Peace, it is often claimed, is common sense. Whilst many of us feel a normative bond to this claim, the continuation of violence would suggest that the fostering of sustainable peace remains an elusive goal. Perhaps it is time to re-examine this most fundamental of claims if we are to accept the true complexities that are involved in peace building.

Common sense is one of those fantastically frustrating phrases that is used with significant frequency, yet is annoyingly difficult to comprehend. The Collins English Dictionary defines common sense as: ‘Plain ordinary good judgement; sound practical sense.’ In terms of semantic usage, I have no qualms with this definition. Indeed, most people often follow up their appeals to common sense by claiming ‘its obvious’ or ‘everybody would have done that’. However, this is where I begin to doubt exactly what knowledge is obvious or what is common to the majority. Interestingly, the bulk of research on common sense comes in the discipline of Artificial Intelligence which seeks to instil a range of basic information to help computers/robots function with a greater fluency and naturalness. The common sense they attribute includes basic facts such as ‘fire is hot’ and ‘people do not walk on their heads.’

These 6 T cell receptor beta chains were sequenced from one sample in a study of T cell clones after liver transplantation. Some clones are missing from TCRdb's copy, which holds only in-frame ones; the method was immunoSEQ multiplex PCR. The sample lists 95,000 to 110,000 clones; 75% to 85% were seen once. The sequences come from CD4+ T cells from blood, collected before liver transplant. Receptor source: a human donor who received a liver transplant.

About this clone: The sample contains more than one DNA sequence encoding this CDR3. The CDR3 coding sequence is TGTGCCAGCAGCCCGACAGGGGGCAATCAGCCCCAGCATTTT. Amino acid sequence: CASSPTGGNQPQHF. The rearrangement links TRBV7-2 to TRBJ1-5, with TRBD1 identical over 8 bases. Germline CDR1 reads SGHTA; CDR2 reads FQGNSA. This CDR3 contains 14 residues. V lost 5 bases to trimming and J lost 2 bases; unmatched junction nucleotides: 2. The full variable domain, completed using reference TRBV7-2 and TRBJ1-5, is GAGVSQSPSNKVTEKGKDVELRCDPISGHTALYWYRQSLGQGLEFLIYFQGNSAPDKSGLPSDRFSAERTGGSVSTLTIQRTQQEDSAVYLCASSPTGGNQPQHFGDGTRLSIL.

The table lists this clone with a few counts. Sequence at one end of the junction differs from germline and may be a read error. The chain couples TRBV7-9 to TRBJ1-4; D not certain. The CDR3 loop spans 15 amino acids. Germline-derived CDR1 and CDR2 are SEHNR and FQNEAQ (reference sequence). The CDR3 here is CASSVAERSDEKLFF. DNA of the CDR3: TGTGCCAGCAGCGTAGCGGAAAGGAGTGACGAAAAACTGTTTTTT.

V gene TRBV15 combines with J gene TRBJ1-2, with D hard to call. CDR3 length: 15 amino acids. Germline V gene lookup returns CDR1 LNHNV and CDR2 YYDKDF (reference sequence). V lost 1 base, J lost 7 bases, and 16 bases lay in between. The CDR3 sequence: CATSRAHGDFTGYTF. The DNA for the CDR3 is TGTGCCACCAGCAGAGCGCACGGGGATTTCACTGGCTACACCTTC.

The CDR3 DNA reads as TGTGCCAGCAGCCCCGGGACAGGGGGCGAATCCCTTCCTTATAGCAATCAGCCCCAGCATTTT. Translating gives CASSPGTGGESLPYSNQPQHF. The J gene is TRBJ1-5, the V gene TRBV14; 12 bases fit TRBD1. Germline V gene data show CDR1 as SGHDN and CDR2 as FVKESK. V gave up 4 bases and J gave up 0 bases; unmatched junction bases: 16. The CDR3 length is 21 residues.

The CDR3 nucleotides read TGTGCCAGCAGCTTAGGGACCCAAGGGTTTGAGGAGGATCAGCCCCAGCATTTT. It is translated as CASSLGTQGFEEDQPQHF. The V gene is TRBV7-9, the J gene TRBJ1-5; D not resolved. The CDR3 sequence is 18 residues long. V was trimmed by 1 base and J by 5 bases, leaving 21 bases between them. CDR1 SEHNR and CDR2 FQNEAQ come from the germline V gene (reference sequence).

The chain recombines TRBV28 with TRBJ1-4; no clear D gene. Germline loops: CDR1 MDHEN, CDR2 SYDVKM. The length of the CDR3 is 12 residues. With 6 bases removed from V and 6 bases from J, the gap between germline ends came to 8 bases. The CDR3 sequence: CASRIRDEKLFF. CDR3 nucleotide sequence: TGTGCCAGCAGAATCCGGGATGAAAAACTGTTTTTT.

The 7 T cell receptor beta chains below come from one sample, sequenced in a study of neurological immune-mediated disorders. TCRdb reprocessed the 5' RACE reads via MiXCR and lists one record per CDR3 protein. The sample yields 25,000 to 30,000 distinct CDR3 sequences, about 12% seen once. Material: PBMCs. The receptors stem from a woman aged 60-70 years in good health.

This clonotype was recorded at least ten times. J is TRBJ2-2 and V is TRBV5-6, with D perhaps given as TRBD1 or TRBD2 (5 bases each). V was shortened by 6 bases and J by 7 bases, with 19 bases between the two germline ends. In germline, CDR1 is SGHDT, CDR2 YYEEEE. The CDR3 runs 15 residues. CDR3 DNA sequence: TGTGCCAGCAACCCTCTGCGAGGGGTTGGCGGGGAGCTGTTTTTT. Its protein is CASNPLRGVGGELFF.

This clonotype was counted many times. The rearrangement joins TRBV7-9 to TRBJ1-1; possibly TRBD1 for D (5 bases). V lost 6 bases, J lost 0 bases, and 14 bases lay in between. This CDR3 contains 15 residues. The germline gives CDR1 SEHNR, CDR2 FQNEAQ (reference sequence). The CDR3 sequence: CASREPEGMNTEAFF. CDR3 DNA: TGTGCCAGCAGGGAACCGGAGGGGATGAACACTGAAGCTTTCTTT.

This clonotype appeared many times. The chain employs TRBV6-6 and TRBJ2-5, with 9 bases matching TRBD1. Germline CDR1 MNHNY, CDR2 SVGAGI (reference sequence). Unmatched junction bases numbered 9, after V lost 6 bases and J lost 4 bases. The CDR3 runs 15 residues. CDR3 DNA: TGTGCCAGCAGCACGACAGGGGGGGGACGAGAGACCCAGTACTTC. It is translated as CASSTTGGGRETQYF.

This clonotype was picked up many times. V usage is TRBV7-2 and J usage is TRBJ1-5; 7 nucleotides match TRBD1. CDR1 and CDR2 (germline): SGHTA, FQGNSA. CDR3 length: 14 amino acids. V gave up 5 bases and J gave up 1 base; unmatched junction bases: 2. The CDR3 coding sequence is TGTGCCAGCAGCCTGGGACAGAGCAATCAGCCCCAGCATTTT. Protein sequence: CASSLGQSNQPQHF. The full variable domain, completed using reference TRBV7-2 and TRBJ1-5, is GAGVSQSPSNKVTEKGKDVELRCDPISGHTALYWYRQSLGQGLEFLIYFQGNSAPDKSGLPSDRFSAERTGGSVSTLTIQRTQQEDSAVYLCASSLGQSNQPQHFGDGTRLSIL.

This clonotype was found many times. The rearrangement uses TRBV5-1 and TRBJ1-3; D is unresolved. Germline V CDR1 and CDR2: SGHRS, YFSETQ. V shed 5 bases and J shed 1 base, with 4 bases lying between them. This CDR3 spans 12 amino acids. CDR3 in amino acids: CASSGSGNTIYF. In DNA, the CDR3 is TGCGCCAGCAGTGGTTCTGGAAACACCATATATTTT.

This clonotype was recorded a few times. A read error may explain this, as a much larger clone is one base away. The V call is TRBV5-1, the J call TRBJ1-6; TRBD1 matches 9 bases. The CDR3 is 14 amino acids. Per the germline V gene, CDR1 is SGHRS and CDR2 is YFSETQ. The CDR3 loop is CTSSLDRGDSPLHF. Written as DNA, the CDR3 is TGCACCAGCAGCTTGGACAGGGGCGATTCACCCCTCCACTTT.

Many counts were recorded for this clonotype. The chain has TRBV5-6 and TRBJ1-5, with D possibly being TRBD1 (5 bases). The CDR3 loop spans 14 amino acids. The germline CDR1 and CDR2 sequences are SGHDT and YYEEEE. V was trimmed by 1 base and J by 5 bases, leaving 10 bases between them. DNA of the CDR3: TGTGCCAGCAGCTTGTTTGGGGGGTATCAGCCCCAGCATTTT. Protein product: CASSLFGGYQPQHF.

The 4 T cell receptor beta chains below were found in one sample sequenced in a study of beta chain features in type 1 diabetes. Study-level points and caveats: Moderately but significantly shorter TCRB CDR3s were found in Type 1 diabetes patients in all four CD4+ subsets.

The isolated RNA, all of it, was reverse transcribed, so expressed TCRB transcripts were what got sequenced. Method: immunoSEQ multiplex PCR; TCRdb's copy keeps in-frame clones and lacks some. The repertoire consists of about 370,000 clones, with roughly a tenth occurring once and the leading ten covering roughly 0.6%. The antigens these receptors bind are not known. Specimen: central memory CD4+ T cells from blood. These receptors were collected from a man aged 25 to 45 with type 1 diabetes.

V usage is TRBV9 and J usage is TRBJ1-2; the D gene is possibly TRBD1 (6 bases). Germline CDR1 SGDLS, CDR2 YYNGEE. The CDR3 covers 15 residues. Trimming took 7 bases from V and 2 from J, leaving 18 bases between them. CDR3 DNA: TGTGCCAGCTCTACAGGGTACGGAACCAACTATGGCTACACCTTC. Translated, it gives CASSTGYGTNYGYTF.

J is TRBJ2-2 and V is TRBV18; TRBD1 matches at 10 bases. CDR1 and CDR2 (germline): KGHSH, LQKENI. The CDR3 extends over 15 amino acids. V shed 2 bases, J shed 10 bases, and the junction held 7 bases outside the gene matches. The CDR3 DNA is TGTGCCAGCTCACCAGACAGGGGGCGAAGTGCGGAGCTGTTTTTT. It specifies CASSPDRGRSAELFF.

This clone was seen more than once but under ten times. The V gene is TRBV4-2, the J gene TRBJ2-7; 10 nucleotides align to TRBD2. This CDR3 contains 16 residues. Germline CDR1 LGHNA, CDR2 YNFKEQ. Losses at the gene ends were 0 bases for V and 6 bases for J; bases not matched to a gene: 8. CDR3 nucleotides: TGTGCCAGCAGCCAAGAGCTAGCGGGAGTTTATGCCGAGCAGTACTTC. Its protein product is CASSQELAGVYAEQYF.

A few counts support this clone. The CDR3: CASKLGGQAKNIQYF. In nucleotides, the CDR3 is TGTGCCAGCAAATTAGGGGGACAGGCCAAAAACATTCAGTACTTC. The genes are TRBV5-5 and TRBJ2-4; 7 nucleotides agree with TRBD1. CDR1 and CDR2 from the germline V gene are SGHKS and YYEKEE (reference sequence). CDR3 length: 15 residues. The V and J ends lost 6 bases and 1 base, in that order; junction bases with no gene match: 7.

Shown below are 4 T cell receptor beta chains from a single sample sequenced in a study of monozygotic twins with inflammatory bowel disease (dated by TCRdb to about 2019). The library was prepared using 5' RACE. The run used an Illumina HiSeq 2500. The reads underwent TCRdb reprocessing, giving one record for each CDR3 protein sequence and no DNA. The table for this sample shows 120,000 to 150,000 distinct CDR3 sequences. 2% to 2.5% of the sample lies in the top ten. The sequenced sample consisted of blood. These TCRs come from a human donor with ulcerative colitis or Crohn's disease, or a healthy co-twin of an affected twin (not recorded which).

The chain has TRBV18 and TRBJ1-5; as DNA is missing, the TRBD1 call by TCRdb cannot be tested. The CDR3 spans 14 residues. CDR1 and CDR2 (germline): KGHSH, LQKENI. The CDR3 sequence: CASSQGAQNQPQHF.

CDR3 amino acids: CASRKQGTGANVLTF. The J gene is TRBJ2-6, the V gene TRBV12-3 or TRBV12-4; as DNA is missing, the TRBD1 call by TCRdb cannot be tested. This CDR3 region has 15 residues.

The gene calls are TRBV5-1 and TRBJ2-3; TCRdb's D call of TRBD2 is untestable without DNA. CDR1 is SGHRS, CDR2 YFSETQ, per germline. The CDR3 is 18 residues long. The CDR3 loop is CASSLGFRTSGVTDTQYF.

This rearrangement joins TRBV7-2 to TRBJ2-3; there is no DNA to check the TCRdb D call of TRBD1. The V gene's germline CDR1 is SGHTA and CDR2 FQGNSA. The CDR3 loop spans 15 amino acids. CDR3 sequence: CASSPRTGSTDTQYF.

Could the principles of peace building be added to this canon of common sense? Advocates would argue a resounding yes. They would state that you do not need any esoteric knowledge or a postgraduate degree in conflict resolution to understand that peace is a “good thing.” However, this claim is immediately rendered insensible by the continuation of violent conflict which clearly illustrates that some people profit from war, whilst others see it at the very least form of ‘common sense’ and the only way that they can maintain or change their world order.